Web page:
Highclere House - what is the story? Jo Carroll

 A daughter took me to Highclere House recently - a belated birthday present. You might know it as the setting for Downton Abbey.

The family no longer live there: it is mostly used for weddings and as a place to stay for the hunting, shooting and racing fraternity (it's not far from Newbury racecourse). Open days are rare, and crowded - although that is carefully controlled in these Covid days.

The house, like most stately piles, is impressive. And visitors linger over well-known scenes - this is where Maggie Smith would sit, this is the main bedroom, these are the passages ... you get the idea. I confess I've watched it only once and so was in a minority of one when it came to admiring all the TV references. 

And then, the house duly drooled over, there is a second exhibition, in the cellars. An afterthought, if you like, only for those who might be interested. About Lord Cardigan - That Lord Cardigan - the Lord Cardigan who funded Howard Carter and enabled the expeditions that led to the discovery of the tomb of Tutankhamun. He was a wild man, made money, lost money, was probably something of a black sheep at the time. But here, in the cellars, is a half-buried celebration of his life and astonishing discoveries. There are tiles, and pots, and glittery gold. 

I understand that the link with a TV series might bring in the visitors. The house needs to earn its upkeep. But it has set me thinking about where the real story might lie. For me, Lord Cardigan - for all his unpredictability and eccentricity, was the story. Had he been a conventional Lord he is unlike to have funded a madcap venture into the Valley of the Kings. He would have fitted into Downton.

But why is he now stuck in the cellar? To replicate finding all these treasures underground? Or an afterthought?

I suppose we all bring our own interests and feelings when we visit any ancient monument or stately home. But should these homes not also surprise us? Teach us a thing or two? Or are they just for gawping at before we settle with a cream tea and then a look round the garden? Yes, Downton is part of the story of Highclere. But so is Lord Cardigan - and I want him to have his place in the sun alongside Maggie Smith.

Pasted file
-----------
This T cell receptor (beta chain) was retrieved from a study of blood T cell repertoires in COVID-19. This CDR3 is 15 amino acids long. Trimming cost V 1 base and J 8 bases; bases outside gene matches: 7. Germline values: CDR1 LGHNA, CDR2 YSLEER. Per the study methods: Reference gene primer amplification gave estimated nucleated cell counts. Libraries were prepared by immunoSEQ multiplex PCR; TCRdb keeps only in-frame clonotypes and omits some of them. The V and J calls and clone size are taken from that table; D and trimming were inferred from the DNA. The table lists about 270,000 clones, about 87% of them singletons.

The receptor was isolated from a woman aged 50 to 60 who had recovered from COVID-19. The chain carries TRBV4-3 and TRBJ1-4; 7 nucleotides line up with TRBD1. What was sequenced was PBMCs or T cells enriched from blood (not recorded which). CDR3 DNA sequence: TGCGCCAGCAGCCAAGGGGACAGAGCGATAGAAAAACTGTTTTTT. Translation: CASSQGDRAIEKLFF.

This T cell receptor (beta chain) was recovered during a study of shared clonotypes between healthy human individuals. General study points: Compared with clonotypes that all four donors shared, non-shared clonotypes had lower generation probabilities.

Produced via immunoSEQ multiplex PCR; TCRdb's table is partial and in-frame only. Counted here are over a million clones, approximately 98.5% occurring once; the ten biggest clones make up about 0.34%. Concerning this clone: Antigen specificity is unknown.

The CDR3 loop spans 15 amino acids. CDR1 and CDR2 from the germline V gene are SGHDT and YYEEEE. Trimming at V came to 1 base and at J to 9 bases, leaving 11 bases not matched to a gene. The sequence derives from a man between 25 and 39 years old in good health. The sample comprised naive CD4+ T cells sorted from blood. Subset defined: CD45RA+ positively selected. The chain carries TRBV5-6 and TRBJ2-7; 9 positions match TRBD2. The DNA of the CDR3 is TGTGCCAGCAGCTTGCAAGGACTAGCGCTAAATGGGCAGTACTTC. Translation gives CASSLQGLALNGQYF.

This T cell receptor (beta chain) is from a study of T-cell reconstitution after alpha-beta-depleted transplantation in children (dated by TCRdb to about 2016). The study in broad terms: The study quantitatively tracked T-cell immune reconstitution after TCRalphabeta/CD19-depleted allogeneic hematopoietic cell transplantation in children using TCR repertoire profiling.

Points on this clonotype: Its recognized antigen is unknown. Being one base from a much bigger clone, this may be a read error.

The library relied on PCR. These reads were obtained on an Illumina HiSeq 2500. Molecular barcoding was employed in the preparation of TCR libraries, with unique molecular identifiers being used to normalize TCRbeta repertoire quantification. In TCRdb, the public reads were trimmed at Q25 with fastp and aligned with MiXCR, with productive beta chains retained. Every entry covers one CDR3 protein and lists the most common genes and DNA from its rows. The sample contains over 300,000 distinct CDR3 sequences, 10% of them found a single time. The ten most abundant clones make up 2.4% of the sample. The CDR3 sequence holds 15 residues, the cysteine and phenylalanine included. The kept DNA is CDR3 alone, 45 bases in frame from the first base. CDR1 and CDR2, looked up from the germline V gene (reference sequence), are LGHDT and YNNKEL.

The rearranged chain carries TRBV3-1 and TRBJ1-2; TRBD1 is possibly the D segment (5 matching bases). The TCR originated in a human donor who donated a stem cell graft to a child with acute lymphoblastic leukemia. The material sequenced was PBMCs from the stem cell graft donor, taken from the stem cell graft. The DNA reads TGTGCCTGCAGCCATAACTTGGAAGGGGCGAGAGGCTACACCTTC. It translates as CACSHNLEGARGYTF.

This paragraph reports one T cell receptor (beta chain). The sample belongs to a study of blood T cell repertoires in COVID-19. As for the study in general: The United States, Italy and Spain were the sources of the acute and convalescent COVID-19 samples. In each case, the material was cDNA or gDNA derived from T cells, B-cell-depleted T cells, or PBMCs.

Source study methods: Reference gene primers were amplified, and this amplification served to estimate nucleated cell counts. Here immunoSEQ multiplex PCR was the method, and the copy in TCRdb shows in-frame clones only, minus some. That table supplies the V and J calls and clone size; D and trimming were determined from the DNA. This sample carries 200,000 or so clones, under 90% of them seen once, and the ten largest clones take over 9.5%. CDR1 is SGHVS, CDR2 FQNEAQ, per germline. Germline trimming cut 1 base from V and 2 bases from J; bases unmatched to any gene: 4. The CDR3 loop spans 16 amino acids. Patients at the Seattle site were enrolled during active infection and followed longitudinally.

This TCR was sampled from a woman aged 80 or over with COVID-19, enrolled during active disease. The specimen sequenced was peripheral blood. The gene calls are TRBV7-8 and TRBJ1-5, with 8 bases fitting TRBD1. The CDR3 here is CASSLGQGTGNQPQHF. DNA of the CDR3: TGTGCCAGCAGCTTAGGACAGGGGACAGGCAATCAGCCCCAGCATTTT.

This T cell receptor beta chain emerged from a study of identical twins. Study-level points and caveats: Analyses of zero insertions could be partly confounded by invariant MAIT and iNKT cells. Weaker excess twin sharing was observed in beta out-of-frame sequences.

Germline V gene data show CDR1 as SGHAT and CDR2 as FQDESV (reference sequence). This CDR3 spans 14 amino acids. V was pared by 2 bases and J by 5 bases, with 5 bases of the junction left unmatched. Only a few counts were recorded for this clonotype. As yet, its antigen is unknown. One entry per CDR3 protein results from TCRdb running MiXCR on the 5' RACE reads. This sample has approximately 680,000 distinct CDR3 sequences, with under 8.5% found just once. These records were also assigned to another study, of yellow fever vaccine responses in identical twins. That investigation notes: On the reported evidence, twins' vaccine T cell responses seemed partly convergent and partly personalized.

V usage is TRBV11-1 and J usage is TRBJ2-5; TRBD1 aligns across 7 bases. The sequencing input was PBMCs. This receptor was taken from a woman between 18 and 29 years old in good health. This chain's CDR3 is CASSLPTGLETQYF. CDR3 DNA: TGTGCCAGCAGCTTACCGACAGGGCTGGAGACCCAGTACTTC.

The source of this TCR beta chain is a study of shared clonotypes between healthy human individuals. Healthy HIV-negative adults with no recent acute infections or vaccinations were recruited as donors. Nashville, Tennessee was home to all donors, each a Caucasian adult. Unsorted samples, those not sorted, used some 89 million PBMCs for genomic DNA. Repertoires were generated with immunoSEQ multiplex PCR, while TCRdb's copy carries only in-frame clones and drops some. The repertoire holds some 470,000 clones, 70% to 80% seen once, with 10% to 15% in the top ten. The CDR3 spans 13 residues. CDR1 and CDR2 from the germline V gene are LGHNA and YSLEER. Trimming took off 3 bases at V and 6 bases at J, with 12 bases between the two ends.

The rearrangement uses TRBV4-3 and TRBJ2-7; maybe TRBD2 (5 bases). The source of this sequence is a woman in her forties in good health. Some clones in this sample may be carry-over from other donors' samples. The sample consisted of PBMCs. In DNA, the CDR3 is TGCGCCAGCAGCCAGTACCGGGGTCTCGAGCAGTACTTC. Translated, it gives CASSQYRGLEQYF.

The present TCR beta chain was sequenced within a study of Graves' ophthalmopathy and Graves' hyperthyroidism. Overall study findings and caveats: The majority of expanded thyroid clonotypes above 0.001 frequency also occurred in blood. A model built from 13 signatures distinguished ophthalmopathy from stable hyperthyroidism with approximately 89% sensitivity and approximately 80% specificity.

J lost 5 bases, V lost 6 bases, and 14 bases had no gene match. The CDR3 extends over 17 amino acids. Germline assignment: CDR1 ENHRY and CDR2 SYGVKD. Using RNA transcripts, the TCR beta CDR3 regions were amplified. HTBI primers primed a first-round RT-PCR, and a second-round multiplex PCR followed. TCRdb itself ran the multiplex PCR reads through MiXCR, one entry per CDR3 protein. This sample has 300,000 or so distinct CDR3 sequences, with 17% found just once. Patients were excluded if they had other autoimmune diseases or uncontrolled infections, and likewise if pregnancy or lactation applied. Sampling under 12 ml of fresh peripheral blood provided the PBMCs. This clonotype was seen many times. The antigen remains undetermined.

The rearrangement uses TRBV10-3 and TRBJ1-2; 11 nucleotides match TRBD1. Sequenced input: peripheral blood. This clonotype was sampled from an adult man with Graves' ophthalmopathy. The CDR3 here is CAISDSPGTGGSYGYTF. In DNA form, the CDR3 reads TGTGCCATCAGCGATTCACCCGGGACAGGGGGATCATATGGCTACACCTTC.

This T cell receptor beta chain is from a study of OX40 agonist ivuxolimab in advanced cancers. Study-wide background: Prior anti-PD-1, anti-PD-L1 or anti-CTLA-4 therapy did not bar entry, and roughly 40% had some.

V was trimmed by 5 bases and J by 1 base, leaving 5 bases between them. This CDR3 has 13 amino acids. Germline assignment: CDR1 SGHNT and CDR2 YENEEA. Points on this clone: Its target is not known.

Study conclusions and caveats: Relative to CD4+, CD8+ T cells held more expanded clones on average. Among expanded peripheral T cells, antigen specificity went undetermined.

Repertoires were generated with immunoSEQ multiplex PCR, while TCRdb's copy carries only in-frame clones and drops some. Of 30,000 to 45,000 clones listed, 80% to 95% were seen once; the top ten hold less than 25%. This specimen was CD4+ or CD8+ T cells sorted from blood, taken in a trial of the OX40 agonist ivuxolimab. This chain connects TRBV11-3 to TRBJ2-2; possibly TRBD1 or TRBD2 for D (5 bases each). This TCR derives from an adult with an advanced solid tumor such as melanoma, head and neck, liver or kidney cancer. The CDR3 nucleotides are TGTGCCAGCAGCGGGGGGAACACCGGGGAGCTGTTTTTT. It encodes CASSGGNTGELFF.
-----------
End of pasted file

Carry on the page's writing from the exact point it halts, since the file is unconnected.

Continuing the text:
Now there's a thought ... writing a script that pitches Maggie Smith meeting Lord Cardigan ... what fun that would be.

Comments

Eden Baylee said…
Hi Jo, so interesting.

You and I must be in the minority of TV watchers. I've never seen an episode of Downton Abbey. Not one. I'm embarrassed to say that I thought for the longest time it was actually DOWNTOWN Abbey!

Now ...Lord Cardigan, HE would interest me! It would be great if they did a series on him!

Hope you're well,
eden
Griselda Heppel said…
I loved Downton Abbey, mainly for the clothes. I’m convinced the dresses all come straight from the V and A , and watching 30 - 40 years of exquisite fashion was a joy. Doing the Highclere tour would be rather fun, I imagine, but I’d be much more interested in seeing the house for itself, letting it reveal its own history room by room, than just its Downton aspects. While your discovery of the Lord Cardigan exhibition is a real game changer. I agree with you, that would be the real draw if I ever get round to booking a visit. How sad that they make so little of an extraordinary piece of real history and focus instead on the castle as a mere backdrop.
JO said…
Thank you both - it’s a relief to know it’s not just me who thinks Lord Cardigan shouldn’t be in the cellars!
Andrew Crofts said…
Are we sure we mean Lord Cardigan, and not Lord Carnarvon?
JO said…
Andrew - shit, you’re right. Lord Cardigan is the ratbag who runs Savermake Forest. Thank for pointing it out, so kindly,

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